“There’s a widely stated phrase in agriculture that you can thank a pollinator for one out of three bites of food you eat,” said Claire Kremen, a professor at UC Berkeley, who co-authored a study that corroborated the common phrase.
In other words, it’s difficult to overstate the fundamental significance of pollinators.
Understanding this importance, Golden Horseshoe regions and municipalities are working to do their part to support, grow and maintain healthy pollinator habits within and around their communities.
Halton Region has passed a Pollinator Health Initiative, a motion brought forward by Milton Councillor Colin Best, which will support healthy pollinator environments, undertake pollinator plantings on regional properties, and educate and encourage residents and businesses to do the same.
This report from the region outlines new and already existing initiatives that will support pollinator health in 2018 and beyond.
For one in particular, the region acknowledges that, as a landowner, it has opportunities to immediately advance pollinator habitat projects through landscaping contracts it has for the maintenance of regional land and facilities.
A number of engaging education and outreach opportunities are also actively being pursued, including the creation and distribution of pollinator seed packets that will be available at various Halton events, like compost give-away days, their upcoming Local Food Day on June 21st, and Fall Fairs, just to name a few; they’ll also be available for pick up at the Halton Regional Centre and the local municipalities.
Native species in the pack include: black-eyed susan, blue vervain, sweet ox-eye, common milkweek, green-headed cone flower, and common sneezeweed. The flowers will attract bees, butterflies and moths.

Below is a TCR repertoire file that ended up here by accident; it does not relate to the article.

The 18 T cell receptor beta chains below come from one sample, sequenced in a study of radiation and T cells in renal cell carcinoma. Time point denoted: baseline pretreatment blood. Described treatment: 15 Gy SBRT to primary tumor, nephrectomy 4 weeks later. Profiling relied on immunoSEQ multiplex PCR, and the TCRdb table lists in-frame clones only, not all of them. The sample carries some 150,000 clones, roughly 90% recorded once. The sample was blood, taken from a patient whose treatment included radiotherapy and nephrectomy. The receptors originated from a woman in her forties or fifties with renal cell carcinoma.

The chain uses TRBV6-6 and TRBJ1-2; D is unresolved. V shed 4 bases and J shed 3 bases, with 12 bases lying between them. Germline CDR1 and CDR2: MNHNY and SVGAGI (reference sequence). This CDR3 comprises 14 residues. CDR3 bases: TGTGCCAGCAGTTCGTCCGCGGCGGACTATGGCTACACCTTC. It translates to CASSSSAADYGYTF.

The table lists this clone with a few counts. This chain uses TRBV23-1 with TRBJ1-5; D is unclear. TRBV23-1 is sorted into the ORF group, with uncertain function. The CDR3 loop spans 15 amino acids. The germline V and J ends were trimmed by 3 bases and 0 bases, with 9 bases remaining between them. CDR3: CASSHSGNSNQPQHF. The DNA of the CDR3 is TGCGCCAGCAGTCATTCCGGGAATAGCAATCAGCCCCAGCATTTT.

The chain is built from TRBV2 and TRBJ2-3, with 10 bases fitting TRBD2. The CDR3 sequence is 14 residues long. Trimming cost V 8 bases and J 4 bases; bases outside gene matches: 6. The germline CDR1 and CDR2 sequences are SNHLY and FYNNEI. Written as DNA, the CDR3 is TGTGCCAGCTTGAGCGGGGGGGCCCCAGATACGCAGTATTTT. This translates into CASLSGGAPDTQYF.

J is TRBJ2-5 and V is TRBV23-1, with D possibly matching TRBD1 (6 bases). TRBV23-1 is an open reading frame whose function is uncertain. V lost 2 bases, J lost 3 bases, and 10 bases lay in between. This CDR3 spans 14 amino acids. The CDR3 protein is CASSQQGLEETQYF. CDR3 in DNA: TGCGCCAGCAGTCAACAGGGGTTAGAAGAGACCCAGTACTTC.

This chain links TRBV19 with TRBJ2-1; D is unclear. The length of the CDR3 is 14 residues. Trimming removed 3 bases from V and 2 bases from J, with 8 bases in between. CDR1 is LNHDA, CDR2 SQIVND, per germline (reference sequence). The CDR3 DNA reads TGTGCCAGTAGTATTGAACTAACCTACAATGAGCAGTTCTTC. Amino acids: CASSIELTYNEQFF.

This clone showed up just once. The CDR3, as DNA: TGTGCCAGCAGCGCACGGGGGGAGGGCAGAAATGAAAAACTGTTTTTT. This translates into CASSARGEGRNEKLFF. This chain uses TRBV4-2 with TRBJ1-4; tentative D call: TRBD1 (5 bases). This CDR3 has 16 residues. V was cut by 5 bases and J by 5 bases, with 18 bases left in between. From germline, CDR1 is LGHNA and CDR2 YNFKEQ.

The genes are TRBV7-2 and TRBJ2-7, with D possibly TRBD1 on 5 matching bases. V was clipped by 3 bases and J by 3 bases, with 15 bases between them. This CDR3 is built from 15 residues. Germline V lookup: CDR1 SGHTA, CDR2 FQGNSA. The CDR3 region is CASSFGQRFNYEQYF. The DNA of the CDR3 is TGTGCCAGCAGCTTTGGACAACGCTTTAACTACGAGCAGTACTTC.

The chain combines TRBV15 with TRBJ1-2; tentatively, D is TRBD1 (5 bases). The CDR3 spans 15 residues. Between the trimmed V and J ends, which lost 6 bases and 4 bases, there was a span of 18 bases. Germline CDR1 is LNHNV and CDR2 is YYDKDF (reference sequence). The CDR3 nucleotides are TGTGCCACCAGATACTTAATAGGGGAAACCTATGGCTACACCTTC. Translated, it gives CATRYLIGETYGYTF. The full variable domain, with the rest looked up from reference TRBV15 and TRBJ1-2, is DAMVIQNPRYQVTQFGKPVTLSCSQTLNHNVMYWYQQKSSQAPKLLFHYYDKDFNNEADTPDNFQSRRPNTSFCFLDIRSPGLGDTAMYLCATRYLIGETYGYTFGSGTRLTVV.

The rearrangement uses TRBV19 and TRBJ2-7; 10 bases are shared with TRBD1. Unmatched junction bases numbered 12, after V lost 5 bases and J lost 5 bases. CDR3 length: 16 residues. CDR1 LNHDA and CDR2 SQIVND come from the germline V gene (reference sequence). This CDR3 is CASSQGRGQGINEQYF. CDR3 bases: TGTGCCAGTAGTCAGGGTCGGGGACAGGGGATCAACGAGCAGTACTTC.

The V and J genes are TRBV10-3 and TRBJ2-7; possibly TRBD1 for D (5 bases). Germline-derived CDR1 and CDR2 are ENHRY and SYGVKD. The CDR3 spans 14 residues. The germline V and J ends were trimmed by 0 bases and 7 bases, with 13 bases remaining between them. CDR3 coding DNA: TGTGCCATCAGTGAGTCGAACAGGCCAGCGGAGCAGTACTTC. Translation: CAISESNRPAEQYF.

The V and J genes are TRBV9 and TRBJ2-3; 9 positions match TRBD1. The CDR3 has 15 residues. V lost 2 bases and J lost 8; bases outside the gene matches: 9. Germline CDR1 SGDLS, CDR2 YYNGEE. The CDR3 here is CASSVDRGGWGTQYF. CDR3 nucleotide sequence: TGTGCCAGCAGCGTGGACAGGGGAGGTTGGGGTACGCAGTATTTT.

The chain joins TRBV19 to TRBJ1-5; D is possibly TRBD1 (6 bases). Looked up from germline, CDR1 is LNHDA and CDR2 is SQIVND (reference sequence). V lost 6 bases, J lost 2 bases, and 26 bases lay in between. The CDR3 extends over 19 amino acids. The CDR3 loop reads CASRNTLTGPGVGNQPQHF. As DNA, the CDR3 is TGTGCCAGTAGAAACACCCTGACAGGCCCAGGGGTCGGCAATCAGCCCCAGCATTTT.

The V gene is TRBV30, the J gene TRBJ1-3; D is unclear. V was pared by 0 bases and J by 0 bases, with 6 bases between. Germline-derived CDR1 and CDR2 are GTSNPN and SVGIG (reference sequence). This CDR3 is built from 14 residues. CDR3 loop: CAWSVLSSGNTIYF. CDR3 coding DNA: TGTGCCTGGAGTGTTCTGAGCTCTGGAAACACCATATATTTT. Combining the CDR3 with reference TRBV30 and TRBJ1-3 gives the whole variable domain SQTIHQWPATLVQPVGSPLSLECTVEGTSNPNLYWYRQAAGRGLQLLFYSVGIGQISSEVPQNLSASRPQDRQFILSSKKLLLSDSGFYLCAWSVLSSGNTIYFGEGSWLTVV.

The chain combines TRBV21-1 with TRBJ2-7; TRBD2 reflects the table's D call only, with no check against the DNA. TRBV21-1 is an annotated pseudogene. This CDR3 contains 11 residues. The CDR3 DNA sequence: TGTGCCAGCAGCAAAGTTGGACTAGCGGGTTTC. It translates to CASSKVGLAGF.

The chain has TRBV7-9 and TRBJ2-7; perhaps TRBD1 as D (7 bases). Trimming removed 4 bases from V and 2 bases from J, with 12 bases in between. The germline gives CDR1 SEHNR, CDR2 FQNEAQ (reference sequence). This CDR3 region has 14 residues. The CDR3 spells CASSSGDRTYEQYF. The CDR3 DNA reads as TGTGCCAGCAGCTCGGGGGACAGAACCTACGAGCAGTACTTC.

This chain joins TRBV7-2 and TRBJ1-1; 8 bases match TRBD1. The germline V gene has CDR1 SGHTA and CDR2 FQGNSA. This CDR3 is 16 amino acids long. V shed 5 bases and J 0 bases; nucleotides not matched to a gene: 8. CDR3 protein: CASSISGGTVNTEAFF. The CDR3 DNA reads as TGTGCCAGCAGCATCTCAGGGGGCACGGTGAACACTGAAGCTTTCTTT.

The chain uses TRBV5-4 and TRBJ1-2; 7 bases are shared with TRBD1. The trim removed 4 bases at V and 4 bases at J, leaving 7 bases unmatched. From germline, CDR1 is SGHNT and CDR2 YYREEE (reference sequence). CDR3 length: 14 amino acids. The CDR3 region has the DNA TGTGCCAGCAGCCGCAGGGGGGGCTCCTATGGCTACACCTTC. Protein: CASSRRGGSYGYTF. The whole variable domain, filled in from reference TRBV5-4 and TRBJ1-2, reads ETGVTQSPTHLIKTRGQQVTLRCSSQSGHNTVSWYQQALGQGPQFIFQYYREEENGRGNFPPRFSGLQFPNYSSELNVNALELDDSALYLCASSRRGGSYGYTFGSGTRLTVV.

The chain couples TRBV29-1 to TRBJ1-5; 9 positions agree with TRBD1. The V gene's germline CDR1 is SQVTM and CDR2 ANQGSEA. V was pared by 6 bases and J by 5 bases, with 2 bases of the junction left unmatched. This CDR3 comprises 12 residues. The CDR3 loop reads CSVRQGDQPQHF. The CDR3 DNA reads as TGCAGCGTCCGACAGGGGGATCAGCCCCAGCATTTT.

The Ontario Nature Youth Council (ONYC) reached out to Councillor Best, spurring the initiative. The ONYC has been working with Bee City Canada, who are aiming to get municipalities across the province to declare themselves as “bee cities” — meaning they will prioritize protecting pollinators and their habitats.
Among designated bee cities are a few within the Golden Horseshoe: Newmarket, Niagara Falls, Whitby, King Township, St. Catharines, and Toronto. Read more on the Bee City Canada website here.
The City of Toronto recently passed a Pollinator Protection Strategy, “[w]ith the goal of protecting the more than 360 species of bees and more than 100 species of butterflies and other pollinators that call Toronto home,” the news release states.
The Strategy, which will form part of the city’s broader Biodiversity Strategy, identifies a set of guiding principles, six priorities and 30 actions to protect the diverse native pollinator community.
The six priorities are to:
1. create and enhance habitat
2. design and connect green spaces
3. partner and build relationships
4. invest and incentivize
5. educate and train
6. celebrate and recognize achievements
“Pollinators are key to a sustainable city and important contributors to urban biodiversity,” said Toronto City Councillor Mary-Margaret McMahon, Chair of the Parks and Environment Committee. “Unfortunately, some species are in decline, and without healthy populations of bees and other pollinators, much of the food we enjoy would not exist.”
View the full strategy here.
If you’re eager to promote pollinator health in your area, engage with your local community’s efforts (or encourage more support and tangible action), grow native Ontario plants to attract native pollinators, and join the buzz for Pollinator Week the third week of June: June 18-24.
“Improving the health of bees and other pollinators is a necessity,” the Ontario Government website explains on their Pollinator Health Action Plan page. “Without pollinators, much of the food we eat and the natural habitats we enjoy would not exist.”